Max Boot, Jeane J. Kirkpatrick Senior Fellow for National Security Studies, Council on Foreign Relations, Meghan L. O'Sullivan, Adjunct Senior Fellow, Council on Foreign Relations; Jeane Kirkpatrick Professor of the Practice of International Affairs and Director of the Geopolitics of Energy Project, Harvard Kennedy School


Richard N. Haass, President, Council on Foreign Relations
June 18, 2014 12:00-1:00 p.m. - (ET)

This meeting is on the record.



Risk and Military Planning


Max Boot, Jeane J. Kirkpatrick Senior Fellow for National Security Studies, Council on Foreign Relations, Janine Davidson, Senior Fellow for Defense Policy, Council on Foreign Relations, Theo Farell, Head of the War Studies Department, King's College London


John A. Nagl, Headmaster, The Haverford School; Former President, Center for a New American Security; Visiting Professor, King's College London
March 25, 2014 9:45-10:45 a.m.

This meeting is on the record.


National Program Meeting ⁄ Chicago

Chicago Meeting: Invisible Armies: Guerrilla Warfare From Past to Present


Max Boot, Jeane J. Kirkpatrick Senior Fellow for National Security Studies, Council on Foreign Relations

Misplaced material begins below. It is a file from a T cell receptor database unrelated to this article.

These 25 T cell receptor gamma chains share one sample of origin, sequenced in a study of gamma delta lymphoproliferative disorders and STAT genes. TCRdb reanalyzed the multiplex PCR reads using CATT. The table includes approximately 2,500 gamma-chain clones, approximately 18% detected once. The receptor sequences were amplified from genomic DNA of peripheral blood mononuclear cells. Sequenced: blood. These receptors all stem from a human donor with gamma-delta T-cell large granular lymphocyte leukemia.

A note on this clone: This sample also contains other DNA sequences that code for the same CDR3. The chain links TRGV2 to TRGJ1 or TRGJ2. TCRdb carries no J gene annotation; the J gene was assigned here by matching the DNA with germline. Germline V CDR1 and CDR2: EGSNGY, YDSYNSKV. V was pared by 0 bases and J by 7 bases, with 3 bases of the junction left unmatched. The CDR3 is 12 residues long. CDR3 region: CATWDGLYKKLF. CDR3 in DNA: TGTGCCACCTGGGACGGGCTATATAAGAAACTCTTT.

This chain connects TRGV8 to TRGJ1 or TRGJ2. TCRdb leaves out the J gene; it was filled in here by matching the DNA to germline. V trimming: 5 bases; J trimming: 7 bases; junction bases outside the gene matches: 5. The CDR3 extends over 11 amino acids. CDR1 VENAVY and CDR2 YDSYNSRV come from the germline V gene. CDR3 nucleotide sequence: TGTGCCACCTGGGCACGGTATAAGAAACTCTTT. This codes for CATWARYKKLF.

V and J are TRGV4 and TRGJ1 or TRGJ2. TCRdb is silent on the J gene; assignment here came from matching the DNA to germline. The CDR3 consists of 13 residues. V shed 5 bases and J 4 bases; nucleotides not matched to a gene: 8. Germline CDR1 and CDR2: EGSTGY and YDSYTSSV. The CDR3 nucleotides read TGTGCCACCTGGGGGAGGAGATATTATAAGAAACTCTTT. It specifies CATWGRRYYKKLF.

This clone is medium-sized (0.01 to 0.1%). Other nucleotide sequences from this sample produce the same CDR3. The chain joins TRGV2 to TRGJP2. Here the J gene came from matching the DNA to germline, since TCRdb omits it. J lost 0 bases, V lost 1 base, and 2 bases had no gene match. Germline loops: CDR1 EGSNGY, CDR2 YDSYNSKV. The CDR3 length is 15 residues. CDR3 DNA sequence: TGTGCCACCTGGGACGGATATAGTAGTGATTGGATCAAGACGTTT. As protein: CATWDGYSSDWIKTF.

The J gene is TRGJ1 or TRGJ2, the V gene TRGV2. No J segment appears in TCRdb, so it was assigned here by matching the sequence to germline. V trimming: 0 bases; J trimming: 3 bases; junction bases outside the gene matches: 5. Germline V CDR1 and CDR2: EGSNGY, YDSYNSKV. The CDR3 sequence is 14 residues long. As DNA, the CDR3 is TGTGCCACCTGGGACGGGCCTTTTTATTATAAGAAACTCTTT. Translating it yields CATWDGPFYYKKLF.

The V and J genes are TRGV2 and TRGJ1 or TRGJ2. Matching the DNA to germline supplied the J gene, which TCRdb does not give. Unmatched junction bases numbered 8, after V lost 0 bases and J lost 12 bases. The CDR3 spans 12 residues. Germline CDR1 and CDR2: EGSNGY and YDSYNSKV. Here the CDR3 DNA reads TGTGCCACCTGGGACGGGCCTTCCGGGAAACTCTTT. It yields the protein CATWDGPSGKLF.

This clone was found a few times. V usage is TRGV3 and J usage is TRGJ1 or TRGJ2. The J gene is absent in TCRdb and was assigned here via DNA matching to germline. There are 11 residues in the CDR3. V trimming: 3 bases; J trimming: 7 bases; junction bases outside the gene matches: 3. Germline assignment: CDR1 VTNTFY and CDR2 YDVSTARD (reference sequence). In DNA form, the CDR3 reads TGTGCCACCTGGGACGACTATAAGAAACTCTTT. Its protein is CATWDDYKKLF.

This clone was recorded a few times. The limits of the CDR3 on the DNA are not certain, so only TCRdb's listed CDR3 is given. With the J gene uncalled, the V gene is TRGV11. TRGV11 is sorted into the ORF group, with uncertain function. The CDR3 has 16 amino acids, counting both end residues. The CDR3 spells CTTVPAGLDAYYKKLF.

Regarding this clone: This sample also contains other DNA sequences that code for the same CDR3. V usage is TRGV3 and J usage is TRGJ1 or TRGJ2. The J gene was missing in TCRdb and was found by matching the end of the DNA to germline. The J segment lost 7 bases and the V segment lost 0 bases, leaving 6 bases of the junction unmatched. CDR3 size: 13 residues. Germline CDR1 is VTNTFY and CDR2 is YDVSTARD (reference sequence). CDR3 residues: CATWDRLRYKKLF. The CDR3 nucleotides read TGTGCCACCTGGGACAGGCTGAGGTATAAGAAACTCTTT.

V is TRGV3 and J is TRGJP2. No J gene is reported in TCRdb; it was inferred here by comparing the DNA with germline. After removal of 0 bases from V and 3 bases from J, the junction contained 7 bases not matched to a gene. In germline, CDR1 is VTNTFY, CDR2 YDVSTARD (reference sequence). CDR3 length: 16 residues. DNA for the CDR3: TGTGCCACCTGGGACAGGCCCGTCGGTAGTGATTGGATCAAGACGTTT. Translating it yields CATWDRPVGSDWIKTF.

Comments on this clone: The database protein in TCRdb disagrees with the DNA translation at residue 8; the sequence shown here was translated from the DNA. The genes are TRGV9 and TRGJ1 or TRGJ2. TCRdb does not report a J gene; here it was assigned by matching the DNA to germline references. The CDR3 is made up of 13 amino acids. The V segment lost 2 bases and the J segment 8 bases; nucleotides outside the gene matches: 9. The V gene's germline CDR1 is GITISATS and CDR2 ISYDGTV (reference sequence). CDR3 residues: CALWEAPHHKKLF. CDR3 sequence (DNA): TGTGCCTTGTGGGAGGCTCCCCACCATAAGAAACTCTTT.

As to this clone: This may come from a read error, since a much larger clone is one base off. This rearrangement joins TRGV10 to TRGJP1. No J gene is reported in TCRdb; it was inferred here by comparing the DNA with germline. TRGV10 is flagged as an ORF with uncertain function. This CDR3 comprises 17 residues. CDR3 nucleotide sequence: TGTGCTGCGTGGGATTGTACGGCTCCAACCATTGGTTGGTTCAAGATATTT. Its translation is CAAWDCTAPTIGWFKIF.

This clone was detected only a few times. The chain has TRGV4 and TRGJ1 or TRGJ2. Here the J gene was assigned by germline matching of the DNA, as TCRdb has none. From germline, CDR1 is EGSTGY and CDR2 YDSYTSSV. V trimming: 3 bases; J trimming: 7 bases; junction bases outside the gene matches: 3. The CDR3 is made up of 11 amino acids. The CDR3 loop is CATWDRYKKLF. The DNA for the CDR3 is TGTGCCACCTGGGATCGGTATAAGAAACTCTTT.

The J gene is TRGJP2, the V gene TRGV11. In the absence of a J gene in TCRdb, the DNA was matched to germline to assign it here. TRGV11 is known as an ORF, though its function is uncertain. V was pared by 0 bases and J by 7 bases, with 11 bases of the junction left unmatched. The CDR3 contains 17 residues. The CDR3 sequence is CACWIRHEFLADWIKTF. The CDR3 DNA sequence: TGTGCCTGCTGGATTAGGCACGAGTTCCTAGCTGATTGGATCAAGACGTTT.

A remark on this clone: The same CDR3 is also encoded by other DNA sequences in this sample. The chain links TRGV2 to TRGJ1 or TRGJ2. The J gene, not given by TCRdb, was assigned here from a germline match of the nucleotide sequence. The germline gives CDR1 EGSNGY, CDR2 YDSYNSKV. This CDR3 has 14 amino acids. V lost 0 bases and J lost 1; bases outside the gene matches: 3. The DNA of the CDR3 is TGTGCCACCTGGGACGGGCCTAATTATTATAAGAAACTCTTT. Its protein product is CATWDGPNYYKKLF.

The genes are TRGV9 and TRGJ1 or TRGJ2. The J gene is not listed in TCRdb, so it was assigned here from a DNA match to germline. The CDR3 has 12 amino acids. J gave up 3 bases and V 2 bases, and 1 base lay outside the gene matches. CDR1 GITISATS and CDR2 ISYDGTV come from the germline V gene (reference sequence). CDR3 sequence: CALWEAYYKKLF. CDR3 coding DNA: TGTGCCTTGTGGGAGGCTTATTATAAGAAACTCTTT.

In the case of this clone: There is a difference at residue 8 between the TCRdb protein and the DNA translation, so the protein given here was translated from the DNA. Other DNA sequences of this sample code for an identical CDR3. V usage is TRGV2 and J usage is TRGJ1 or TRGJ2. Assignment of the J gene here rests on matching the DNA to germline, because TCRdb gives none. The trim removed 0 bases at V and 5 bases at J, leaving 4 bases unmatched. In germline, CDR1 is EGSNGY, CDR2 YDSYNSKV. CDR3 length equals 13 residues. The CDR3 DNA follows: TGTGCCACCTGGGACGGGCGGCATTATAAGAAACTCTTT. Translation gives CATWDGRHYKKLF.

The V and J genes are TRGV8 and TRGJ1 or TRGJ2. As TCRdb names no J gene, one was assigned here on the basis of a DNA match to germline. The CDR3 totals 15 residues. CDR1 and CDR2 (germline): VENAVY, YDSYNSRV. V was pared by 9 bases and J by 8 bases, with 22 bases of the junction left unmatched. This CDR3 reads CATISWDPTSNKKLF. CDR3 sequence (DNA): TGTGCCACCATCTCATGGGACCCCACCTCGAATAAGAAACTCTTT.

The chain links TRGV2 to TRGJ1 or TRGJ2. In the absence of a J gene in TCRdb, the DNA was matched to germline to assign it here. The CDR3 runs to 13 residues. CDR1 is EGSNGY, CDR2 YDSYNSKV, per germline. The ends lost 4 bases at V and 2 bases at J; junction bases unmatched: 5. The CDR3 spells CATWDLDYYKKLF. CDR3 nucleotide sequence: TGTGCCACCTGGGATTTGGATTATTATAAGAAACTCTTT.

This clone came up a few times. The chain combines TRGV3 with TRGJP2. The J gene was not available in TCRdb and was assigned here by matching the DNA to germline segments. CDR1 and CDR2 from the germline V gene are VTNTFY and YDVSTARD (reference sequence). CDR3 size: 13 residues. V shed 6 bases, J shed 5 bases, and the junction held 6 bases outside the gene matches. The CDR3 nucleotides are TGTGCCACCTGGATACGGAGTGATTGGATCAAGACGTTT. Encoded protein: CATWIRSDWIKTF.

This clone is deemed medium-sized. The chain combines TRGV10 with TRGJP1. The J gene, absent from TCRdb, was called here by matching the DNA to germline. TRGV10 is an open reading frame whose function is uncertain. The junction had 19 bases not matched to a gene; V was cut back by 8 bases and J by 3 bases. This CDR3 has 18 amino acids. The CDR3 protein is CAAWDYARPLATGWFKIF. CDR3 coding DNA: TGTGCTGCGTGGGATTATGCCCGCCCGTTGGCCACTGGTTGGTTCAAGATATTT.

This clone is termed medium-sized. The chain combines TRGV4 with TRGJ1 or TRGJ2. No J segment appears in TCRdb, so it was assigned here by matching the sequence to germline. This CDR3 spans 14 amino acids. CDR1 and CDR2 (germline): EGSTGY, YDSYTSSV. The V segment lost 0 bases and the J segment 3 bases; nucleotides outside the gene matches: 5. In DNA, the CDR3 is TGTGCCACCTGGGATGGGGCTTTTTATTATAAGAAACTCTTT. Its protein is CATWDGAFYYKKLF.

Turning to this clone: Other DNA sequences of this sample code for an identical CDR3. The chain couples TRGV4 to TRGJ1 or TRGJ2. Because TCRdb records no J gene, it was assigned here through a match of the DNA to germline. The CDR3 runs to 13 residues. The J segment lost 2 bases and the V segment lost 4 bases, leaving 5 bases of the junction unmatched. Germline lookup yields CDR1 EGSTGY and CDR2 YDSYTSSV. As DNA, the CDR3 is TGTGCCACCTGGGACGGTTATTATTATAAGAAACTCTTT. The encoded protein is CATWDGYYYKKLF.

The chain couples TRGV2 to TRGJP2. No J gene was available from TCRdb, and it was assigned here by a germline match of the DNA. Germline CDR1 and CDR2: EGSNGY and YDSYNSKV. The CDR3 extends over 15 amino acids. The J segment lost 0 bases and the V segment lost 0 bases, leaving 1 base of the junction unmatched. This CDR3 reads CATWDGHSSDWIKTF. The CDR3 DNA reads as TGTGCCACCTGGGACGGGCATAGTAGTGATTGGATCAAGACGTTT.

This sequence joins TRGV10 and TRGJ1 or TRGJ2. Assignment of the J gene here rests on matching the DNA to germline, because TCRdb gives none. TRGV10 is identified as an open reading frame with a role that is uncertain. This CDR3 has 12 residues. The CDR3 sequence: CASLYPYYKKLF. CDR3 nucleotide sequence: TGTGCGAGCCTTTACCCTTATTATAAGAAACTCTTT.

March 13, 2013 7:30-8:45 a.m.

This meeting is not for attribution.


General Meeting ⁄ New York

War Made New


Max Boot, Senior Fellow for National Security Studies, Council on Foreign Relations; and author, War Made New: Technology, Warfare, and the Course of History, 1500 to Today


John F. Lehman, Chairman, J.F. Lehman & Co.
October 23, 2006

This meeting is on the record.


General Meeting ⁄ New York

The American Military Around the World: An Account from the Front Lines


Robert D. Kaplan, The Atlantic Monthly; Author, Imperial Grunts: The American Military on the Ground


Max Boot, Senior Fellow, National Security Studies, Council on Foreign Relations
October 11, 2005

This meeting is not for attribution.


General Meeting

Republican National Convention: Council on Foreign Relations Foreign Policy Discussion

Introductory Speakers:

Clyde Tuggle, Honorary Vice Chairman,, Council on Foreign Relations, Maurice R. Greenberg


Elizabeth C. Economy, Max Boot, Benn Steil, Stephen E. Flynn
August 31, 2004

This meeting is not for attribution.




Max Boot is one of America's leading military historians and foreign-policy analysts. The Jeane J. Kirkpatrick Senior Fellow in National Security Studies at the Council on Foreign Relations in New York, Boot is also a contributing editor to the Weekly Standard and the Los Angeles Times, and a regular contributor to the New York Times, the Wall Street Journal, Commentary, and other publications.